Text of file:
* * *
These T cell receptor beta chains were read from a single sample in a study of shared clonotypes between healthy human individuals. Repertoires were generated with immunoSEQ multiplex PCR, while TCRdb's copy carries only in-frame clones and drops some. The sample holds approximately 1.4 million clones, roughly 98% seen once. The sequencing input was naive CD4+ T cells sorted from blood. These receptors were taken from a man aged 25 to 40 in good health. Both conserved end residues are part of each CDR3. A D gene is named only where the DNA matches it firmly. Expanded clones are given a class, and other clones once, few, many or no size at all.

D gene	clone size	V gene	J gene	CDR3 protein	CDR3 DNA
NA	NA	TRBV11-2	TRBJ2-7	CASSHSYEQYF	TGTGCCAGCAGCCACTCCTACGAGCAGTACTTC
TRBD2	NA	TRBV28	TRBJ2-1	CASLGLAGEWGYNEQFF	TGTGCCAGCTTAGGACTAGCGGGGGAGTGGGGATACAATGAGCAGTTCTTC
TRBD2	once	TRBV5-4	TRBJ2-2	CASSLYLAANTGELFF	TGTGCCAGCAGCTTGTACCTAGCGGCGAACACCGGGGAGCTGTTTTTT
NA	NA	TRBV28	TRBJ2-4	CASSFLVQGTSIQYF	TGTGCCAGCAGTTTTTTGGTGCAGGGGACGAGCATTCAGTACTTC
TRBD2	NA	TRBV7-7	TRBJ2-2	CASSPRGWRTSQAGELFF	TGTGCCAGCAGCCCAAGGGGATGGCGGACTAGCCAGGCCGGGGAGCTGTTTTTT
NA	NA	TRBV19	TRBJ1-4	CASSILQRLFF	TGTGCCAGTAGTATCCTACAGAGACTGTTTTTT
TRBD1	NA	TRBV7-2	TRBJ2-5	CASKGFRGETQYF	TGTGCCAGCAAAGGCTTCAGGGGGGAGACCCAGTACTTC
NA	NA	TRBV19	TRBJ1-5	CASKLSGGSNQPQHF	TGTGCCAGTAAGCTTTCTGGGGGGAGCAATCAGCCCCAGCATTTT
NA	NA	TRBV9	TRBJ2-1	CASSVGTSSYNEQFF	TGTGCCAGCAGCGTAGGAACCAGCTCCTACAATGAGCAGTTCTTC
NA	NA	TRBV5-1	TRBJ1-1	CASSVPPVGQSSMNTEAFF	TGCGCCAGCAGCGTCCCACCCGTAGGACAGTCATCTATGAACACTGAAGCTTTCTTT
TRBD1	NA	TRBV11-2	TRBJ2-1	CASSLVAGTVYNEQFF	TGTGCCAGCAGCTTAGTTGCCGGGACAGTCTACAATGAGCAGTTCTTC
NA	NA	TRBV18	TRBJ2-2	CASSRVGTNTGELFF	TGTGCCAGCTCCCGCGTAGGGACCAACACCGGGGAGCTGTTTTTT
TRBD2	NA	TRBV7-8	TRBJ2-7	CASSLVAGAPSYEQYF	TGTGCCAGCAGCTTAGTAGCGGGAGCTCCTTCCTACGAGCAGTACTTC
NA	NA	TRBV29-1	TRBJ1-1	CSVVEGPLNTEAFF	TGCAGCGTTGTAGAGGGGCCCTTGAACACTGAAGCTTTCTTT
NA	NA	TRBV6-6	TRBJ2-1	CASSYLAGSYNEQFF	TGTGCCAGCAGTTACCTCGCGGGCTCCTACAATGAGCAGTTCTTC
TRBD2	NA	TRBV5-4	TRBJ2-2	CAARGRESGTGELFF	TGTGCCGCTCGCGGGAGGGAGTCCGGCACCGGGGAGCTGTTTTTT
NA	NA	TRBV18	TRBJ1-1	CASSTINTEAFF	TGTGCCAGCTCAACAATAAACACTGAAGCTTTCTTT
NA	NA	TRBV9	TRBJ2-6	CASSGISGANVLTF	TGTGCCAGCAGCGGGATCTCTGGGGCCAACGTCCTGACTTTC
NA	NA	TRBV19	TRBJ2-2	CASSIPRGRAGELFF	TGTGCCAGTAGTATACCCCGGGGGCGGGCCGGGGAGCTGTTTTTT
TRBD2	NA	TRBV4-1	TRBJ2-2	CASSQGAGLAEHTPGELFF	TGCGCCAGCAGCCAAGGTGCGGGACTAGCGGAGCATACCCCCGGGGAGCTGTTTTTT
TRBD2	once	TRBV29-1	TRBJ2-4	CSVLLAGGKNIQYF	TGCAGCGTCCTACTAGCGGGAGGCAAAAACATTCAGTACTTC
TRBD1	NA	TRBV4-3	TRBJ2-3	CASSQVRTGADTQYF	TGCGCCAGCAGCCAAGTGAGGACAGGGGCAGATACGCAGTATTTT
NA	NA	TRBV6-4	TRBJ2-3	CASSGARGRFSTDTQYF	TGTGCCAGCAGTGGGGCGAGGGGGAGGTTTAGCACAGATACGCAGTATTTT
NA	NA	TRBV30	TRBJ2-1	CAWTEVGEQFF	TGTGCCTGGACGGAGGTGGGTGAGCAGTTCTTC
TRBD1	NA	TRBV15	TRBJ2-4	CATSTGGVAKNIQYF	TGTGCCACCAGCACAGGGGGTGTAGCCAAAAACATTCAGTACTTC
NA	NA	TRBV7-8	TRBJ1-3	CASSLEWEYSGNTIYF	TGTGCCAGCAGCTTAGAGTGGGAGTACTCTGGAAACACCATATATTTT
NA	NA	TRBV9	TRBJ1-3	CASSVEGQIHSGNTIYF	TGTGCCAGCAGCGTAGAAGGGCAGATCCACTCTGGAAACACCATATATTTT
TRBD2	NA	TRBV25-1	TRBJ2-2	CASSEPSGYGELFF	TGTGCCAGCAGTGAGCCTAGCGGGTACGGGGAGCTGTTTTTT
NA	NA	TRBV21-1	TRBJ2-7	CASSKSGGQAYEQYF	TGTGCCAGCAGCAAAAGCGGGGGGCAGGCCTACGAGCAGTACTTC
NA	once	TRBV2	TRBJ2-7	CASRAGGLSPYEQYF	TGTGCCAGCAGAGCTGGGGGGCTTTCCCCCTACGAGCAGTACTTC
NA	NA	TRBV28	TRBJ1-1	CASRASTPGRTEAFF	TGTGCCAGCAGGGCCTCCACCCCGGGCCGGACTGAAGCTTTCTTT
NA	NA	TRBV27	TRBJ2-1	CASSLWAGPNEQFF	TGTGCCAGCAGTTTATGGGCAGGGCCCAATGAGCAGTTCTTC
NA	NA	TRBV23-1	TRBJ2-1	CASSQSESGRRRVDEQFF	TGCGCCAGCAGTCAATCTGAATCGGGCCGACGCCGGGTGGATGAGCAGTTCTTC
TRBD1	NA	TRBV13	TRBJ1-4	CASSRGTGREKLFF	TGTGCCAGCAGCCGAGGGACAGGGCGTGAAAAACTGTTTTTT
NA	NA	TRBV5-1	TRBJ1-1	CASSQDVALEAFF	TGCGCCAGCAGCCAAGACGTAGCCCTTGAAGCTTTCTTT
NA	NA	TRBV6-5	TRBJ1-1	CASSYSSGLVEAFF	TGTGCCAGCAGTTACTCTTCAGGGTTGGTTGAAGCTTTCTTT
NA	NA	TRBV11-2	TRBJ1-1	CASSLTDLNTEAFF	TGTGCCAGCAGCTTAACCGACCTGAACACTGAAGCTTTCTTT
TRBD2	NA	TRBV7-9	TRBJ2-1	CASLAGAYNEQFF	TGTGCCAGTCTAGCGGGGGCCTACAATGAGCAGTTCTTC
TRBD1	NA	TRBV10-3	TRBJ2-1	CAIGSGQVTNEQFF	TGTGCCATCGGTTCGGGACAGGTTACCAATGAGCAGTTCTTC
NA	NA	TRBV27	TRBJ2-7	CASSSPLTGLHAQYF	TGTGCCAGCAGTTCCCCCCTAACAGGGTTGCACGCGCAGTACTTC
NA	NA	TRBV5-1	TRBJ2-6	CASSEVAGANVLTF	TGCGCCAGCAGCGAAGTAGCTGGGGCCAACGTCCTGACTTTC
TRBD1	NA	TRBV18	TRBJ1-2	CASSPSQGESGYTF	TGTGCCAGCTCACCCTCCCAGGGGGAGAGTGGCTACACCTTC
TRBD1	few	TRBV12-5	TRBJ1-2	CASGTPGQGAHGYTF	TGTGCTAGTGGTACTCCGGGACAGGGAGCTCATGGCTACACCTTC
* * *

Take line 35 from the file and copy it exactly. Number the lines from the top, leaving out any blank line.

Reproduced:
NA	NA	TRBV23-1	TRBJ2-1	CASSQSESGRRRVDEQFF	TGCGCCAGCAGTCAATCTGAATCGGGCCGACGCCGGGTGGATGAGCAGTTCTTC